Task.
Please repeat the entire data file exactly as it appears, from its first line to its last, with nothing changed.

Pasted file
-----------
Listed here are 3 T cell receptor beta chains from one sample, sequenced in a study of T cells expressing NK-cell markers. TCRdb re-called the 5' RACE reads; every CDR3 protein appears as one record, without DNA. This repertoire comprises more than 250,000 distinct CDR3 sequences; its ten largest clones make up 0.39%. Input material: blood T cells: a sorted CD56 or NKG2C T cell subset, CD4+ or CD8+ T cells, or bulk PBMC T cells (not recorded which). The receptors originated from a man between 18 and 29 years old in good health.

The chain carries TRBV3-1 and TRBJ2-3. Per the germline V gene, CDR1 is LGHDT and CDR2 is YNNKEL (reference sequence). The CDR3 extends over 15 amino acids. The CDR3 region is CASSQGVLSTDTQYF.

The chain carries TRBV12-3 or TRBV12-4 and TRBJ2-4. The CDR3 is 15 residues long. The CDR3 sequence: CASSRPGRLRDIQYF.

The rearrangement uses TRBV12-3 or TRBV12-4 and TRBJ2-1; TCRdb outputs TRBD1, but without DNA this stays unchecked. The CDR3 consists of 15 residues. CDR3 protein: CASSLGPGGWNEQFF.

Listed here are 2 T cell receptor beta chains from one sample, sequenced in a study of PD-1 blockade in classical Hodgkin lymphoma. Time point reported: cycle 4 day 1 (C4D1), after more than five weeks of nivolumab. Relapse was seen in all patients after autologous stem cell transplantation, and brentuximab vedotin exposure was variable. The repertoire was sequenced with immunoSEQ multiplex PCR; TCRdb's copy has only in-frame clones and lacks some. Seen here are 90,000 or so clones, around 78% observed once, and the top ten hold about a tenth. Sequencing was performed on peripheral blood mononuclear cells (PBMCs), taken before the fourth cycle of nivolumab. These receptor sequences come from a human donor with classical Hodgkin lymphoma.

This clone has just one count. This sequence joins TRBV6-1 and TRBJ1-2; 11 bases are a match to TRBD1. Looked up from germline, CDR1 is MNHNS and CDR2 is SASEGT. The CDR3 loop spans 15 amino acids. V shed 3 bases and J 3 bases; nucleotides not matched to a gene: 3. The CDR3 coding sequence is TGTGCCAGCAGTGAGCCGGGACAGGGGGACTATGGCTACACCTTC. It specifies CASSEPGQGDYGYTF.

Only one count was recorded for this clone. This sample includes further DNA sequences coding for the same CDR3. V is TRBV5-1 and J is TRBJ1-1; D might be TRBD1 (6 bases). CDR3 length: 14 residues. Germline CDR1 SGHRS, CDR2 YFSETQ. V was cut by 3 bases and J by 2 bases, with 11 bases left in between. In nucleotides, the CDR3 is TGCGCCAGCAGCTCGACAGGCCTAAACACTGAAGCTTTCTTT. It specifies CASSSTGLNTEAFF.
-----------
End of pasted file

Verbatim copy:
Listed here are 3 T cell receptor beta chains from one sample, sequenced in a study of T cells expressing NK-cell markers. TCRdb re-called the 5' RACE reads; every CDR3 protein appears as one record, without DNA. This repertoire comprises more than 250,000 distinct CDR3 sequences; its ten largest clones make up 0.39%. Input material: blood T cells: a sorted CD56 or NKG2C T cell subset, CD4+ or CD8+ T cells, or bulk PBMC T cells (not recorded which). The receptors originated from a man between 18 and 29 years old in good health.

The chain carries TRBV3-1 and TRBJ2-3. Per the germline V gene, CDR1 is LGHDT and CDR2 is YNNKEL (reference sequence). The CDR3 extends over 15 amino acids. The CDR3 region is CASSQGVLSTDTQYF.

The chain carries TRBV12-3 or TRBV12-4 and TRBJ2-4. The CDR3 is 15 residues long. The CDR3 sequence: CASSRPGRLRDIQYF.

The rearrangement uses TRBV12-3 or TRBV12-4 and TRBJ2-1; TCRdb outputs TRBD1, but without DNA this stays unchecked. The CDR3 consists of 15 residues. CDR3 protein: CASSLGPGGWNEQFF.

Listed here are 2 T cell receptor beta chains from one sample, sequenced in a study of PD-1 blockade in classical Hodgkin lymphoma. Time point reported: cycle 4 day 1 (C4D1), after more than five weeks of nivolumab. Relapse was seen in all patients after autologous stem cell transplantation, and brentuximab vedotin exposure was variable. The repertoire was sequenced with immunoSEQ multiplex PCR; TCRdb's copy has only in-frame clones and lacks some. Seen here are 90,000 or so clones, around 78% observed once, and the top ten hold about a tenth. Sequencing was performed on peripheral blood mononuclear cells (PBMCs), taken before the fourth cycle of nivolumab. These receptor sequences come from a human donor with classical Hodgkin lymphoma.

This clone has just one count. This sequence joins TRBV6-1 and TRBJ1-2; 11 bases are a match to TRBD1. Looked up from germline, CDR1 is MNHNS and CDR2 is SASEGT. The CDR3 loop spans 15 amino acids. V shed 3 bases and J 3 bases; nucleotides not matched to a gene: 3. The CDR3 coding sequence is TGTGCCAGCAGTGAGCCGGGACAGGGGGACTATGGCTACACCTTC. It specifies CASSEPGQGDYGYTF.

Only one count was recorded for this clone. This sample includes further DNA sequences coding for the same CDR3. V is TRBV5-1 and J is TRBJ1-1; D might be TRBD1 (6 bases). CDR3 length: 14 residues. Germline CDR1 SGHRS, CDR2 YFSETQ. V was cut by 3 bases and J by 2 bases, with 11 bases left in between. In nucleotides, the CDR3 is TGCGCCAGCAGCTCGACAGGCCTAAACACTGAAGCTTTCTTT. It specifies CASSSTGLNTEAFF.